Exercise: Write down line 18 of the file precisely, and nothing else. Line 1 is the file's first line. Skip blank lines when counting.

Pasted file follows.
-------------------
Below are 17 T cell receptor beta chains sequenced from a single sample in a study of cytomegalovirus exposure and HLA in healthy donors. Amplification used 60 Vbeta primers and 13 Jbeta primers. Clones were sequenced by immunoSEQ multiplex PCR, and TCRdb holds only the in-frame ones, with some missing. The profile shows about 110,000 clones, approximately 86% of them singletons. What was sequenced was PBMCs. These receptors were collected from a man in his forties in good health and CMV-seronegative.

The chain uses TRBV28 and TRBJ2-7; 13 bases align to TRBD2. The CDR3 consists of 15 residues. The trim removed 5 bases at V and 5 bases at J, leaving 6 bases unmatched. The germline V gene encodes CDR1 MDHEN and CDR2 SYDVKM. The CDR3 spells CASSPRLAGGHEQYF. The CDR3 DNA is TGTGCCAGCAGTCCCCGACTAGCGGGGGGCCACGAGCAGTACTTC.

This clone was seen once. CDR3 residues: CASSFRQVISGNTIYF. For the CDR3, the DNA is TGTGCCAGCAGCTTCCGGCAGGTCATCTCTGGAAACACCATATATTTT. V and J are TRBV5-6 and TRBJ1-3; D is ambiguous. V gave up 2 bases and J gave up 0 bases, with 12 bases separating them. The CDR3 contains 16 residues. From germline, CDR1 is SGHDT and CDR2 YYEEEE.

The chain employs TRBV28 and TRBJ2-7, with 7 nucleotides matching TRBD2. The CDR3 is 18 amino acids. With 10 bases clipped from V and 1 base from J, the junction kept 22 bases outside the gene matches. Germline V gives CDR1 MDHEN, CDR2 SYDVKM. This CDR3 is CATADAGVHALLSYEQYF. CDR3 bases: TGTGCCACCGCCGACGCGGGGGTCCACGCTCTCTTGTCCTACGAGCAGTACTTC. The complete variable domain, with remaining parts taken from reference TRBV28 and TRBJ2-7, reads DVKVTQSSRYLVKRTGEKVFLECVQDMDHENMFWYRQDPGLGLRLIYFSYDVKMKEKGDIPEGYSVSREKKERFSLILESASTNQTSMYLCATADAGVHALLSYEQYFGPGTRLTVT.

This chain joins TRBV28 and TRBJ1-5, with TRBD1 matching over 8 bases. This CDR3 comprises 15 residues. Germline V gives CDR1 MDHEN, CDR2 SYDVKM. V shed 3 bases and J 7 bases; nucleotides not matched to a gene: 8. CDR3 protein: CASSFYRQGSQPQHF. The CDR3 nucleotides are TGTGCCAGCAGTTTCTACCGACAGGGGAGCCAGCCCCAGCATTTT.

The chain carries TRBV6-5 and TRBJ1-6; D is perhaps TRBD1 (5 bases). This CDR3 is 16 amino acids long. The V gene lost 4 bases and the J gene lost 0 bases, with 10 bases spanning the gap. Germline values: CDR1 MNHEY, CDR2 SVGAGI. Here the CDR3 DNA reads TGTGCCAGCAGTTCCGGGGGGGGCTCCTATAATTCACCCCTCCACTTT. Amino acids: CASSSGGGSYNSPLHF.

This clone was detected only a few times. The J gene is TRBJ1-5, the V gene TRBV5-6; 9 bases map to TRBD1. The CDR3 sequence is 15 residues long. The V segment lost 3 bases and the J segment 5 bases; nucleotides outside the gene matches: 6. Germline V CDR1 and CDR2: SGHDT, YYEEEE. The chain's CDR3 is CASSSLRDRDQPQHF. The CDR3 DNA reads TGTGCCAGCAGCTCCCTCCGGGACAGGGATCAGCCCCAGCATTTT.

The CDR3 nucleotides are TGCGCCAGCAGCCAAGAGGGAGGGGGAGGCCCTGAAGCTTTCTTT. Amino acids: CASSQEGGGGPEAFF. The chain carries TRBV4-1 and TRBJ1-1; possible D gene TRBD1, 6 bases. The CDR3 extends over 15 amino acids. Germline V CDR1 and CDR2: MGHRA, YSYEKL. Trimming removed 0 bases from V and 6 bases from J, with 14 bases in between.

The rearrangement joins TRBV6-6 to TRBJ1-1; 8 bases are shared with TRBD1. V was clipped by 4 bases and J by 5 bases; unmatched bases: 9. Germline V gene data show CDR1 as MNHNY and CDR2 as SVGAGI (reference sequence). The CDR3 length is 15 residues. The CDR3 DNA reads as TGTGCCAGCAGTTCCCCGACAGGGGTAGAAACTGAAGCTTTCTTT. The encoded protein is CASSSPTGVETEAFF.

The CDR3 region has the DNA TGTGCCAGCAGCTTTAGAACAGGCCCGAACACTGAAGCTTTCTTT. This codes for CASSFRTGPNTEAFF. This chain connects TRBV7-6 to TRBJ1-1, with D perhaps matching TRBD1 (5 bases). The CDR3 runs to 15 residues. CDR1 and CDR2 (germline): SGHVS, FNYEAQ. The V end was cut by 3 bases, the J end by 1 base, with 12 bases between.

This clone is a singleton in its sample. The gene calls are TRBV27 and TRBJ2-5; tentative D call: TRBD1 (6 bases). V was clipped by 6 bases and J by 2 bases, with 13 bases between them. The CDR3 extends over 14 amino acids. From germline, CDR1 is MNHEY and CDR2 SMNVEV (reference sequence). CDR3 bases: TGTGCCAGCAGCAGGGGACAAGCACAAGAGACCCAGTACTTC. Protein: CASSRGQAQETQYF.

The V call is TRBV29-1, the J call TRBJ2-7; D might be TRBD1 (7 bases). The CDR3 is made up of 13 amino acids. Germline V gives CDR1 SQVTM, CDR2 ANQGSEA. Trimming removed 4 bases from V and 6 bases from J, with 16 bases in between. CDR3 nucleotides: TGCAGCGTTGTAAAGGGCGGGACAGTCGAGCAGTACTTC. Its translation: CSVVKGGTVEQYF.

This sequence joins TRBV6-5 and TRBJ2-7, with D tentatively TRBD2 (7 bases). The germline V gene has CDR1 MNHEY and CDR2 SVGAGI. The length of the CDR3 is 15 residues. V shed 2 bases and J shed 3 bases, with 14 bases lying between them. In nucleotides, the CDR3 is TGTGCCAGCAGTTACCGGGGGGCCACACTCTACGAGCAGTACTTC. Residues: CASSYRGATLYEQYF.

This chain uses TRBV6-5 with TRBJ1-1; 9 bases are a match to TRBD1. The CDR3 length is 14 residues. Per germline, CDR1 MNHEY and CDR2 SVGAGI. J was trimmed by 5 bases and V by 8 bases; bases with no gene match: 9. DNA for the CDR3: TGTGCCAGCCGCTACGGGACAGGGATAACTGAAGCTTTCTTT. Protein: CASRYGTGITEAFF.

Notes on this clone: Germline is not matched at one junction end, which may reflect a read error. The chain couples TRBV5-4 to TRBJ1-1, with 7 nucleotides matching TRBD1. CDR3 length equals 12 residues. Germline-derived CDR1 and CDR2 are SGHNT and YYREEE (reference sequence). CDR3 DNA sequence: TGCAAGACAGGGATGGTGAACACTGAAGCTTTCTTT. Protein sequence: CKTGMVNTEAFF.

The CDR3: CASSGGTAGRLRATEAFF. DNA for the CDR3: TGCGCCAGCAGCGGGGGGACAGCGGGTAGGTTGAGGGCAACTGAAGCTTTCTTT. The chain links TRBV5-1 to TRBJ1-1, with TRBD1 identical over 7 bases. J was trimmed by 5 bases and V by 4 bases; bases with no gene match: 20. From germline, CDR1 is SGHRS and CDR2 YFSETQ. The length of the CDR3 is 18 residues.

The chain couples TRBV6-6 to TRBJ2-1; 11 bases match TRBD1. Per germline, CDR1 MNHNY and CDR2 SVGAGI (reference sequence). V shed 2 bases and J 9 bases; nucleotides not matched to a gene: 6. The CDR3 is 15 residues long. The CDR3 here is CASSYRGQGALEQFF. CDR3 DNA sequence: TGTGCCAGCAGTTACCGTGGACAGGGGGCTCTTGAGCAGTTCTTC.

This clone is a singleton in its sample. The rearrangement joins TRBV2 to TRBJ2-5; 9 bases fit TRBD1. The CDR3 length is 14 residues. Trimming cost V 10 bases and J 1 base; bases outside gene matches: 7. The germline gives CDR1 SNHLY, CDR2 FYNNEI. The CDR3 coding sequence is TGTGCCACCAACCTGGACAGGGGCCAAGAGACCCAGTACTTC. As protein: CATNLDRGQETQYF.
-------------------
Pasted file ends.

This clone is a singleton in its sample. The rearrangement joins TRBV2 to TRBJ2-5; 9 bases fit TRBD1. The CDR3 length is 14 residues. Trimming cost V 10 bases and J 1 base; bases outside gene matches: 7. The germline gives CDR1 SNHLY, CDR2 FYNNEI. The CDR3 coding sequence is TGTGCCACCAACCTGGACAGGGGCCAAGAGACCCAGTACTTC. As protein: CATNLDRGQETQYF.